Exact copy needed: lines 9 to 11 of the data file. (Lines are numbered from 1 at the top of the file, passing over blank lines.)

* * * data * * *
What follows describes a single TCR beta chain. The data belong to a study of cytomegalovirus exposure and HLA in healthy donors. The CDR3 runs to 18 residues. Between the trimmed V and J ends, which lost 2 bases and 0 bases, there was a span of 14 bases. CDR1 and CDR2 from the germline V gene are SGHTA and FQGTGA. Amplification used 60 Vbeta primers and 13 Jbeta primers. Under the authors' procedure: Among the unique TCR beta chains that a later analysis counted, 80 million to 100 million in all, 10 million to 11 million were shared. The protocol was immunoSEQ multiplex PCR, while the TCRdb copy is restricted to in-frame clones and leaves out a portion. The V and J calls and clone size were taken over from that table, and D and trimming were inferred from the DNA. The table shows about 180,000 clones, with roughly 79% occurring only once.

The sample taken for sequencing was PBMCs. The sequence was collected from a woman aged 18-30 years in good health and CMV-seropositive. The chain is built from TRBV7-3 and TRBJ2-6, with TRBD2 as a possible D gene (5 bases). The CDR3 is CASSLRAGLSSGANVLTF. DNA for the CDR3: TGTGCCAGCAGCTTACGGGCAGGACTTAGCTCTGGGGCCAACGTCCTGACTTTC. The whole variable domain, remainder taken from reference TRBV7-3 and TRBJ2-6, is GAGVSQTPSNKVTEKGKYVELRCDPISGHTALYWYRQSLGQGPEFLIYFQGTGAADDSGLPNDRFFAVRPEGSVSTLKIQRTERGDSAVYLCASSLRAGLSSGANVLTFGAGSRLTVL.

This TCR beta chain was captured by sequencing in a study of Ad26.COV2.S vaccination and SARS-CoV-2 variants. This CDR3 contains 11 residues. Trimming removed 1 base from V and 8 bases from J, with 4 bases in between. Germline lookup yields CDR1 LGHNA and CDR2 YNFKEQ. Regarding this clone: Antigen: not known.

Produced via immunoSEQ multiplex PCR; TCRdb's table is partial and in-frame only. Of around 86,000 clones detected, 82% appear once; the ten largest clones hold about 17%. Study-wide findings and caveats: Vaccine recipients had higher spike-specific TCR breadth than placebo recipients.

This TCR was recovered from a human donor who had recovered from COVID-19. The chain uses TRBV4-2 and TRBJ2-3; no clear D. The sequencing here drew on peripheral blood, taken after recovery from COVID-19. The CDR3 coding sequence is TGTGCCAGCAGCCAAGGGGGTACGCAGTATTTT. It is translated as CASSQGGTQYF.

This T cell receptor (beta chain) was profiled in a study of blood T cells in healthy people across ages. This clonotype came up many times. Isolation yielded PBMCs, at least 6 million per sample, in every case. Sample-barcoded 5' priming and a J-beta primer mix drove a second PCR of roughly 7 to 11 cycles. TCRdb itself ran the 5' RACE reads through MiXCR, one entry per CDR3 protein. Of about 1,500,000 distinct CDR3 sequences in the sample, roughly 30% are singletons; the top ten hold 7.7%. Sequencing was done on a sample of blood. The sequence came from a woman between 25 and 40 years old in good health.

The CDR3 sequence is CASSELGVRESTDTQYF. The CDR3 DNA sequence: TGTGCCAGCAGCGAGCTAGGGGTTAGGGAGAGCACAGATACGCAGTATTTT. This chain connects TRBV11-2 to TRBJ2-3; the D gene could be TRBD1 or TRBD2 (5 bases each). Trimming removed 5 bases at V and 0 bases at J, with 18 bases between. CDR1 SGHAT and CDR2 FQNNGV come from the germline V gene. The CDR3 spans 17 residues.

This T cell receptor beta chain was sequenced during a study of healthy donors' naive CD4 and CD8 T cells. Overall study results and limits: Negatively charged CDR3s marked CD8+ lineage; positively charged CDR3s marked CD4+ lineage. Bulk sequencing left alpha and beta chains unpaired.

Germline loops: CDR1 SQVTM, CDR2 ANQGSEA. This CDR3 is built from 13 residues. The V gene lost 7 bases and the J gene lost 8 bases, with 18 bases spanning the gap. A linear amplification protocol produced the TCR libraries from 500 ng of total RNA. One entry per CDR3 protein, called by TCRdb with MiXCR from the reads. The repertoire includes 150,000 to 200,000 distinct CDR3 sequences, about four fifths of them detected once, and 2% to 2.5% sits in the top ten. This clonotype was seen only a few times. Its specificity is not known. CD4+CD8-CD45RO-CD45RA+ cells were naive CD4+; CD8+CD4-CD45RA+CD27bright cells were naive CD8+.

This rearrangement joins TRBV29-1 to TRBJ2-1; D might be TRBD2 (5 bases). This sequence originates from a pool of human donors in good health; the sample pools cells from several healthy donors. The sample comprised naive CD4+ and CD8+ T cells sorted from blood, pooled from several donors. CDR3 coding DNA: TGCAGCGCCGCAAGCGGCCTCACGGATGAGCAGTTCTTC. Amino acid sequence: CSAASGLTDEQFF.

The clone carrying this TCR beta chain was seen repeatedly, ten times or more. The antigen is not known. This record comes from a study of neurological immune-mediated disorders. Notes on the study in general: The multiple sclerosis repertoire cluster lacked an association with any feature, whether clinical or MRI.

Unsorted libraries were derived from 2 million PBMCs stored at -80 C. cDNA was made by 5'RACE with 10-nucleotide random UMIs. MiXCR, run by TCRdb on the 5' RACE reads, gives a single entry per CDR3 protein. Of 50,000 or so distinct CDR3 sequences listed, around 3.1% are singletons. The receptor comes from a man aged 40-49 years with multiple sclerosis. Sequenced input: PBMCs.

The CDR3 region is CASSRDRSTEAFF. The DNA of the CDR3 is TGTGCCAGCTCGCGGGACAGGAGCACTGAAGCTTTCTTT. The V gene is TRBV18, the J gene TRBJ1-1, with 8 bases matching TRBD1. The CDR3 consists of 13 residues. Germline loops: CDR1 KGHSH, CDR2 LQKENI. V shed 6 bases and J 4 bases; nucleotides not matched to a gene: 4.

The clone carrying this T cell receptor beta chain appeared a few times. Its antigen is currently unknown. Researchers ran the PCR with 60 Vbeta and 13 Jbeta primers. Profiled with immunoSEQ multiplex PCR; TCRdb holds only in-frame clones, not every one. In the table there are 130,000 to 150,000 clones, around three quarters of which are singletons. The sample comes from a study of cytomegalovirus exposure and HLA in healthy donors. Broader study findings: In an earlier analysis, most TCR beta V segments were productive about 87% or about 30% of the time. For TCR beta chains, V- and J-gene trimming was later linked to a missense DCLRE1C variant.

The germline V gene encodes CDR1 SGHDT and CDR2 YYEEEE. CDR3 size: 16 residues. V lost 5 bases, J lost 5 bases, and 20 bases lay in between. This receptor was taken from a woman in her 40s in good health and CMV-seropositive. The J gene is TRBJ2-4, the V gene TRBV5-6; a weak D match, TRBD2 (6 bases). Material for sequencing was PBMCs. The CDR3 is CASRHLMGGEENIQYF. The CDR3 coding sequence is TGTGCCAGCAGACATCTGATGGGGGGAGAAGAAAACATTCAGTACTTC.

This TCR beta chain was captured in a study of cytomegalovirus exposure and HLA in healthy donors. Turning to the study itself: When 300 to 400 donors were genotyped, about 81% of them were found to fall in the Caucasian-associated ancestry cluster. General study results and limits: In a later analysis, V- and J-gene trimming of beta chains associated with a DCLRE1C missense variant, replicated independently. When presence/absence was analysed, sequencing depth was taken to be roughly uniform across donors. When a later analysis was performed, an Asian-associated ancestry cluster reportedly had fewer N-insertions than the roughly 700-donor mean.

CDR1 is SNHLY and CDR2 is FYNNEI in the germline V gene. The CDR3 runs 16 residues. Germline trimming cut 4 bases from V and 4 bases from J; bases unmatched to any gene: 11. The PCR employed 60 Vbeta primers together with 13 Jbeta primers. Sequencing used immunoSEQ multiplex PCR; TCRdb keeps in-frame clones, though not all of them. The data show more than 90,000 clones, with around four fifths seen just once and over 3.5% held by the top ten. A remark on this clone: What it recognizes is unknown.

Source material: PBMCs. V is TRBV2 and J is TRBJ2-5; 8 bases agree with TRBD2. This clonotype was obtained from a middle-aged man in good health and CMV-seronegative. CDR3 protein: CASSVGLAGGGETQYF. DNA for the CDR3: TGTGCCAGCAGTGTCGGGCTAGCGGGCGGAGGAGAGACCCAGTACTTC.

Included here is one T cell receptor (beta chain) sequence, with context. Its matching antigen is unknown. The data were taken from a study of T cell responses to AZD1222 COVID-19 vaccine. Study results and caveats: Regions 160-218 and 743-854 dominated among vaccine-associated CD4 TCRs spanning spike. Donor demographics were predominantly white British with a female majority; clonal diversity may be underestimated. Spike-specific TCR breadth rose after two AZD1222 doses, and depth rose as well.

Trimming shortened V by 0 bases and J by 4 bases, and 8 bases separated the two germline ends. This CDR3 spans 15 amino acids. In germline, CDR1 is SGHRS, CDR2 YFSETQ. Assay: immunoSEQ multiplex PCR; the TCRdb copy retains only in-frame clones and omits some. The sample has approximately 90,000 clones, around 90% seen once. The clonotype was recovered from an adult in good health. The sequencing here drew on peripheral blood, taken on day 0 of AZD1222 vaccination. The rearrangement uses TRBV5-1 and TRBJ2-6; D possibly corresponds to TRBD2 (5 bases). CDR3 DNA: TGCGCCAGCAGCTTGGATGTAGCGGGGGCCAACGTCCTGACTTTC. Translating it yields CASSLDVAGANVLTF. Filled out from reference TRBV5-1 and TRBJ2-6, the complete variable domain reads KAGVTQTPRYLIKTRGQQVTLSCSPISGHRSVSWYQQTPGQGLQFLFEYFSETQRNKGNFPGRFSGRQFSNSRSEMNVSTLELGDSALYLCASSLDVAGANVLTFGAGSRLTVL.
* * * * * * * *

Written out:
Germline loops: CDR1 SQVTM, CDR2 ANQGSEA. This CDR3 is built from 13 residues. The V gene lost 7 bases and the J gene lost 8 bases, with 18 bases spanning the gap. A linear amplification protocol produced the TCR libraries from 500 ng of total RNA. One entry per CDR3 protein, called by TCRdb with MiXCR from the reads. The repertoire includes 150,000 to 200,000 distinct CDR3 sequences, about four fifths of them detected once, and 2% to 2.5% sits in the top ten. This clonotype was seen only a few times. Its specificity is not known. CD4+CD8-CD45RO-CD45RA+ cells were naive CD4+; CD8+CD4-CD45RA+CD27bright cells were naive CD8+.

This rearrangement joins TRBV29-1 to TRBJ2-1; D might be TRBD2 (5 bases). This sequence originates from a pool of human donors in good health; the sample pools cells from several healthy donors. The sample comprised naive CD4+ and CD8+ T cells sorted from blood, pooled from several donors. CDR3 coding DNA: TGCAGCGCCGCAAGCGGCCTCACGGATGAGCAGTTCTTC. Amino acid sequence: CSAASGLTDEQFF.

The clone carrying this TCR beta chain was seen repeatedly, ten times or more. The antigen is not known. This record comes from a study of neurological immune-mediated disorders. Notes on the study in general: The multiple sclerosis repertoire cluster lacked an association with any feature, whether clinical or MRI.